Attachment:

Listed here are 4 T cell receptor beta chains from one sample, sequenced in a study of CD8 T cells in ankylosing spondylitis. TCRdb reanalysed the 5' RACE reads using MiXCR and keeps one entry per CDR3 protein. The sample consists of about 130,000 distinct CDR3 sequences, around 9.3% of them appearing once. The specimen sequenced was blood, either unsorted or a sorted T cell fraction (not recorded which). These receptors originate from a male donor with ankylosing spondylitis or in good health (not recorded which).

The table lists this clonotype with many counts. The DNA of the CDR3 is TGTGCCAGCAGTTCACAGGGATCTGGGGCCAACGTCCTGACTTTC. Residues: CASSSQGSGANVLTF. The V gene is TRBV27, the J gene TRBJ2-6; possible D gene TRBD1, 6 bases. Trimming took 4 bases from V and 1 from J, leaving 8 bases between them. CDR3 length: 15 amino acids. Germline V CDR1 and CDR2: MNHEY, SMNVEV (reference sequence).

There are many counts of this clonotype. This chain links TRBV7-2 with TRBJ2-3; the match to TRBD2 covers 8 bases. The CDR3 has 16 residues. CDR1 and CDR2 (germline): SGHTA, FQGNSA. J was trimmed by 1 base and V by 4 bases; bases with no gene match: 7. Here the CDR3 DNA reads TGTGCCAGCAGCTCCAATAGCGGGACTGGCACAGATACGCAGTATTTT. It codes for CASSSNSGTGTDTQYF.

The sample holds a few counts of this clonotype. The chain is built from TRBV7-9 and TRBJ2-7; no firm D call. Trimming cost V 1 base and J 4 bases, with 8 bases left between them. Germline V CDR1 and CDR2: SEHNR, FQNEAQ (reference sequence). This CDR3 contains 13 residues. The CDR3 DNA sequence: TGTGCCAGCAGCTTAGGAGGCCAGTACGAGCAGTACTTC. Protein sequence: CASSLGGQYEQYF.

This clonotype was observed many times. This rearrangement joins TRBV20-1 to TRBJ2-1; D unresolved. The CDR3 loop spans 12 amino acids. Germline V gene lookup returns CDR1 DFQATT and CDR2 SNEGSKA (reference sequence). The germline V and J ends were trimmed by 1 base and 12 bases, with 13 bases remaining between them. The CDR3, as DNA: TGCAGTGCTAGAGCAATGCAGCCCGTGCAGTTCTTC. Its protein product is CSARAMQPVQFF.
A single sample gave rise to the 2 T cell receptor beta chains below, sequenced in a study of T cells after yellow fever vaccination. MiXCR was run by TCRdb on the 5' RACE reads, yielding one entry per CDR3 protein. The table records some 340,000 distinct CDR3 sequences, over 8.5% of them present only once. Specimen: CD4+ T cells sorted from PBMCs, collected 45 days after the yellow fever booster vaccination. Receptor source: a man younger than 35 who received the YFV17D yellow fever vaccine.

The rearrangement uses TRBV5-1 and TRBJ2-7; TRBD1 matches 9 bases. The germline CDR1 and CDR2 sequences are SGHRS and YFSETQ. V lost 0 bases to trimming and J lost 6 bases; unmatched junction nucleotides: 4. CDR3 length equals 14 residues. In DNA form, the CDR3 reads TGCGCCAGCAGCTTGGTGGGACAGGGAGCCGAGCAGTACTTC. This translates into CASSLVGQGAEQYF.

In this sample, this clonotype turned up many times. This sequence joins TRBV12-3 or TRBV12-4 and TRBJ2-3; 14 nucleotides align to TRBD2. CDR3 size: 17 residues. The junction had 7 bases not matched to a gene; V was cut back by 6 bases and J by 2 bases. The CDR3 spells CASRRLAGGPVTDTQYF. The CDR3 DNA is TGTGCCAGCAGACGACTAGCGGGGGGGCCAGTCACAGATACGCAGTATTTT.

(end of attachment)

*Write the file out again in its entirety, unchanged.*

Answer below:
Listed here are 4 T cell receptor beta chains from one sample, sequenced in a study of CD8 T cells in ankylosing spondylitis. TCRdb reanalysed the 5' RACE reads using MiXCR and keeps one entry per CDR3 protein. The sample consists of about 130,000 distinct CDR3 sequences, around 9.3% of them appearing once. The specimen sequenced was blood, either unsorted or a sorted T cell fraction (not recorded which). These receptors originate from a male donor with ankylosing spondylitis or in good health (not recorded which).

The table lists this clonotype with many counts. The DNA of the CDR3 is TGTGCCAGCAGTTCACAGGGATCTGGGGCCAACGTCCTGACTTTC. Residues: CASSSQGSGANVLTF. The V gene is TRBV27, the J gene TRBJ2-6; possible D gene TRBD1, 6 bases. Trimming took 4 bases from V and 1 from J, leaving 8 bases between them. CDR3 length: 15 amino acids. Germline V CDR1 and CDR2: MNHEY, SMNVEV (reference sequence).

There are many counts of this clonotype. This chain links TRBV7-2 with TRBJ2-3; the match to TRBD2 covers 8 bases. The CDR3 has 16 residues. CDR1 and CDR2 (germline): SGHTA, FQGNSA. J was trimmed by 1 base and V by 4 bases; bases with no gene match: 7. Here the CDR3 DNA reads TGTGCCAGCAGCTCCAATAGCGGGACTGGCACAGATACGCAGTATTTT. It codes for CASSSNSGTGTDTQYF.

The sample holds a few counts of this clonotype. The chain is built from TRBV7-9 and TRBJ2-7; no firm D call. Trimming cost V 1 base and J 4 bases, with 8 bases left between them. Germline V CDR1 and CDR2: SEHNR, FQNEAQ (reference sequence). This CDR3 contains 13 residues. The CDR3 DNA sequence: TGTGCCAGCAGCTTAGGAGGCCAGTACGAGCAGTACTTC. Protein sequence: CASSLGGQYEQYF.

This clonotype was observed many times. This rearrangement joins TRBV20-1 to TRBJ2-1; D unresolved. The CDR3 loop spans 12 amino acids. Germline V gene lookup returns CDR1 DFQATT and CDR2 SNEGSKA (reference sequence). The germline V and J ends were trimmed by 1 base and 12 bases, with 13 bases remaining between them. The CDR3, as DNA: TGCAGTGCTAGAGCAATGCAGCCCGTGCAGTTCTTC. Its protein product is CSARAMQPVQFF.
A single sample gave rise to the 2 T cell receptor beta chains below, sequenced in a study of T cells after yellow fever vaccination. MiXCR was run by TCRdb on the 5' RACE reads, yielding one entry per CDR3 protein. The table records some 340,000 distinct CDR3 sequences, over 8.5% of them present only once. Specimen: CD4+ T cells sorted from PBMCs, collected 45 days after the yellow fever booster vaccination. Receptor source: a man younger than 35 who received the YFV17D yellow fever vaccine.

The rearrangement uses TRBV5-1 and TRBJ2-7; TRBD1 matches 9 bases. The germline CDR1 and CDR2 sequences are SGHRS and YFSETQ. V lost 0 bases to trimming and J lost 6 bases; unmatched junction nucleotides: 4. CDR3 length equals 14 residues. In DNA form, the CDR3 reads TGCGCCAGCAGCTTGGTGGGACAGGGAGCCGAGCAGTACTTC. This translates into CASSLVGQGAEQYF.

In this sample, this clonotype turned up many times. This sequence joins TRBV12-3 or TRBV12-4 and TRBJ2-3; 14 nucleotides align to TRBD2. CDR3 size: 17 residues. The junction had 7 bases not matched to a gene; V was cut back by 6 bases and J by 2 bases. The CDR3 spells CASRRLAGGPVTDTQYF. The CDR3 DNA is TGTGCCAGCAGACGACTAGCGGGGGGGCCAGTCACAGATACGCAGTATTTT.